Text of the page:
Evidence to the Committee demonstrated a range of possible scenarios which threaten Australia’s ability to function as a secure, prosperous first-world nation due to supply chain failure. These include cyber-attack, grey-zone or coercive actions by a state actor, regional conflict, economic crisis, natural disaster or future pandemics.
The Australian Manufacturing Workers’ Union (AMWU) noted that:
COVID-19 has been somewhat disruptive of defence supply chains … as it has across the entire manufacturing industry. Changes in geopolitics threaten to increase such disruption, either because supply lines may be cut in times of crisis (as e.g. during or in the lead up to a regional or global conflict) and/or supplies from particular counties or regions become unavailable (due to any number of foreseeable reasons – internal or regional crises, natural disasters, domestic political decisions, trade wars, etc.1
In relation to defence capability, Northrop Grumman told the Committee:
Securing a degree of sovereign capability and supply chain resilience is particularly critical in the defence industry, where global disrupters like natural disasters, pandemics, cyber-attacks and conflict can significantly impact our ability to rely on our global partners and their supporting industry.2

Committee Comment

The Committee recognises that the COVID-19 pandemic has challenged the viability of assumptions about global rules and institutions, including bilateral and multilateral trade arrangements, and the capacity of the global, just-in-time market to maintain assured supply chains.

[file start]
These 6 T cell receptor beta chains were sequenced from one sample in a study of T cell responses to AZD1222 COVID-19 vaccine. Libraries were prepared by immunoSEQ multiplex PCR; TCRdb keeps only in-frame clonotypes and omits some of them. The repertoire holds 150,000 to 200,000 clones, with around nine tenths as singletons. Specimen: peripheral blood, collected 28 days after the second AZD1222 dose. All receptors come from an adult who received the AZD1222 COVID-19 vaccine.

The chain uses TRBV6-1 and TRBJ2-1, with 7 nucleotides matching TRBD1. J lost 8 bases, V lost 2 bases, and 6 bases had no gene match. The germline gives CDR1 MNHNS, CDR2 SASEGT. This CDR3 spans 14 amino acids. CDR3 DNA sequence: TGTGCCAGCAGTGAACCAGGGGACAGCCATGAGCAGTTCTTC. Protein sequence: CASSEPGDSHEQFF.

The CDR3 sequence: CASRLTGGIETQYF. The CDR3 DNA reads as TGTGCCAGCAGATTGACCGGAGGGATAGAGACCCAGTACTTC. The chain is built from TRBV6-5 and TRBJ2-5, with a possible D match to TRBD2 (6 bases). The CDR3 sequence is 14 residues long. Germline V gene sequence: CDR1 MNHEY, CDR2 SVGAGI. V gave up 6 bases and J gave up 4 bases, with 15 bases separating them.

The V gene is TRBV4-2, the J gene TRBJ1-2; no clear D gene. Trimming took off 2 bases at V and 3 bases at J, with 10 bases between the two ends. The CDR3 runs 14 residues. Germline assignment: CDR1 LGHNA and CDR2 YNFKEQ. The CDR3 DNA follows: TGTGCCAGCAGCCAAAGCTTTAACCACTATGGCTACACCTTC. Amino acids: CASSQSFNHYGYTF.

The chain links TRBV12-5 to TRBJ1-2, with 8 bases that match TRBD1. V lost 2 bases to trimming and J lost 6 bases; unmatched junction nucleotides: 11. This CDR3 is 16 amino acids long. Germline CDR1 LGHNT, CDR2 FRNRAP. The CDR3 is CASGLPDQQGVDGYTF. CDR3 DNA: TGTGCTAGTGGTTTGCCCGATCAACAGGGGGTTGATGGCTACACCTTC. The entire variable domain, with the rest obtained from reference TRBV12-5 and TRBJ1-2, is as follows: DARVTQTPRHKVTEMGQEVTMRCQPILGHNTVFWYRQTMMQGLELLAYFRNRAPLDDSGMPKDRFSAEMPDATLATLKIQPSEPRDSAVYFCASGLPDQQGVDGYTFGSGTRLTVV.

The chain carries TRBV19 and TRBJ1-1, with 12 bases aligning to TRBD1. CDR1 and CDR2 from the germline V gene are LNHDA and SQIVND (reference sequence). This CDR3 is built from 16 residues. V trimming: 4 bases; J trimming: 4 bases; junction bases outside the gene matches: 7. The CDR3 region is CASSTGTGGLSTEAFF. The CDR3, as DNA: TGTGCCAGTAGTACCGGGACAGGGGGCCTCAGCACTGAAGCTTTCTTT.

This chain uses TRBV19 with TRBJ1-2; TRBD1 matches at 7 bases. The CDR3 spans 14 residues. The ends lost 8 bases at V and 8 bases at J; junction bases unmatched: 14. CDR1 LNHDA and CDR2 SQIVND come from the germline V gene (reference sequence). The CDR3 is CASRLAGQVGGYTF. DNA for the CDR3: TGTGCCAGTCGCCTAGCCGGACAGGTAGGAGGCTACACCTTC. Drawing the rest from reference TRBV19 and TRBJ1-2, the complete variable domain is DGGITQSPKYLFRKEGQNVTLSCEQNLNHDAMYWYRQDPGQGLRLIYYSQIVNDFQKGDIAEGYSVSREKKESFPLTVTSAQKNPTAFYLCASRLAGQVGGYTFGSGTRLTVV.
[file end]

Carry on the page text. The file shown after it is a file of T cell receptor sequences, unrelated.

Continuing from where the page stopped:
The lessons from COVID-19 are not principally about the impact of the virus itself. The lessons are broader and relate to concerns about the vulnerability of critical national systems to external risk factors. The pandemic gave rise to previously unexpected behaviour amongst some state actors that, if replicated in a more serious situation, could have grave implications for Australia.
If the spread of a virus can so rapidly and comprehensively disrupt the status quo, serious attention must also be given to dealing with the effects of possible scenarios where powerful states embark on conscious efforts to inflict loss on other states through interference in vulnerable, often opaque supply chains that support critical nation systems.
Australia must conduct a failure mode analysis of its critical systems and take positive steps to decrease the probability of failure and to minimise the consequences of disruption. Reducing the structural vulnerabilities will also require Australia to work cooperatively with allies and like-minded countries to develop mutually-supportive agreements within a framework of robust multilateralism. Specific measures are discussed in the remainder of this chapter.

How can the Australian Government respond?

The following sections examine a range of ways in which the Australian Government can respond to new realities about the nature of the global rules-based order revealed by the COVID-19 pandemic.
The Committee considered priority measures Australia can take to address concerns regarding the need for: